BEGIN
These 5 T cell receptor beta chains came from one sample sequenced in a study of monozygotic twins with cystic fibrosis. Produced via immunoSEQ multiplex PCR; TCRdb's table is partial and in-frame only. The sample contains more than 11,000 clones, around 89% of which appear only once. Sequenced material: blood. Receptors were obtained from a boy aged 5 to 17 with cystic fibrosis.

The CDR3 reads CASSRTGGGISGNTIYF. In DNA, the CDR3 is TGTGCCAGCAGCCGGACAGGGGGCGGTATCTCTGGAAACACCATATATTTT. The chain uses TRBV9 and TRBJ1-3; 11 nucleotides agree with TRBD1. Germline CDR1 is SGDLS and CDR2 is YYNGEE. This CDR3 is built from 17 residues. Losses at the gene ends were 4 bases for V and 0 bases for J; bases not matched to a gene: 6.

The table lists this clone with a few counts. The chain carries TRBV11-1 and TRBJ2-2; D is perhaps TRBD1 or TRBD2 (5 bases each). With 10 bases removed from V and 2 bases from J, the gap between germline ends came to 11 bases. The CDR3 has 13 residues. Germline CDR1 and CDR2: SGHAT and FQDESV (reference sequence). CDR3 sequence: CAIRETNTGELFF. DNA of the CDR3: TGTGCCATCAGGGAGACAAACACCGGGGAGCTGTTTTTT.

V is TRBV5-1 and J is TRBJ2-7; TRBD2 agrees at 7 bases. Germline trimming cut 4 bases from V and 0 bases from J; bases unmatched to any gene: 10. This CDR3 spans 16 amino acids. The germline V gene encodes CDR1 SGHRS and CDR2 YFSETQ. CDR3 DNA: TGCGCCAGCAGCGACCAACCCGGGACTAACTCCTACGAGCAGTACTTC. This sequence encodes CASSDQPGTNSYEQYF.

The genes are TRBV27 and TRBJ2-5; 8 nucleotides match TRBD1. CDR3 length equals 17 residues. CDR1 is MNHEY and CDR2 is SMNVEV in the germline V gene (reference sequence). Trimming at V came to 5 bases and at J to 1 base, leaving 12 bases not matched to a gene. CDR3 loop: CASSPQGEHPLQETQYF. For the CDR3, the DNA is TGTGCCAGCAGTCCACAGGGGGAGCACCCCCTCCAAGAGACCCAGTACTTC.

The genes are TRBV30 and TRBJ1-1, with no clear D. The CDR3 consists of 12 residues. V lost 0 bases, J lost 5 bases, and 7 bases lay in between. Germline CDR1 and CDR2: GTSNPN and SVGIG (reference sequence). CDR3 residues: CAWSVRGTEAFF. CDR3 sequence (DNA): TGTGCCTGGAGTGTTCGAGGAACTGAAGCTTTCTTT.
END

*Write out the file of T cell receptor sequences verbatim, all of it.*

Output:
These 5 T cell receptor beta chains came from one sample sequenced in a study of monozygotic twins with cystic fibrosis. Produced via immunoSEQ multiplex PCR; TCRdb's table is partial and in-frame only. The sample contains more than 11,000 clones, around 89% of which appear only once. Sequenced material: blood. Receptors were obtained from a boy aged 5 to 17 with cystic fibrosis.

The CDR3 reads CASSRTGGGISGNTIYF. In DNA, the CDR3 is TGTGCCAGCAGCCGGACAGGGGGCGGTATCTCTGGAAACACCATATATTTT. The chain uses TRBV9 and TRBJ1-3; 11 nucleotides agree with TRBD1. Germline CDR1 is SGDLS and CDR2 is YYNGEE. This CDR3 is built from 17 residues. Losses at the gene ends were 4 bases for V and 0 bases for J; bases not matched to a gene: 6.

The table lists this clone with a few counts. The chain carries TRBV11-1 and TRBJ2-2; D is perhaps TRBD1 or TRBD2 (5 bases each). With 10 bases removed from V and 2 bases from J, the gap between germline ends came to 11 bases. The CDR3 has 13 residues. Germline CDR1 and CDR2: SGHAT and FQDESV (reference sequence). CDR3 sequence: CAIRETNTGELFF. DNA of the CDR3: TGTGCCATCAGGGAGACAAACACCGGGGAGCTGTTTTTT.

V is TRBV5-1 and J is TRBJ2-7; TRBD2 agrees at 7 bases. Germline trimming cut 4 bases from V and 0 bases from J; bases unmatched to any gene: 10. This CDR3 spans 16 amino acids. The germline V gene encodes CDR1 SGHRS and CDR2 YFSETQ. CDR3 DNA: TGCGCCAGCAGCGACCAACCCGGGACTAACTCCTACGAGCAGTACTTC. This sequence encodes CASSDQPGTNSYEQYF.

The genes are TRBV27 and TRBJ2-5; 8 nucleotides match TRBD1. CDR3 length equals 17 residues. CDR1 is MNHEY and CDR2 is SMNVEV in the germline V gene (reference sequence). Trimming at V came to 5 bases and at J to 1 base, leaving 12 bases not matched to a gene. CDR3 loop: CASSPQGEHPLQETQYF. For the CDR3, the DNA is TGTGCCAGCAGTCCACAGGGGGAGCACCCCCTCCAAGAGACCCAGTACTTC.

The genes are TRBV30 and TRBJ1-1, with no clear D. The CDR3 consists of 12 residues. V lost 0 bases, J lost 5 bases, and 7 bases lay in between. Germline CDR1 and CDR2: GTSNPN and SVGIG (reference sequence). CDR3 residues: CAWSVRGTEAFF. CDR3 sequence (DNA): TGTGCCTGGAGTGTTCGAGGAACTGAAGCTTTCTTT.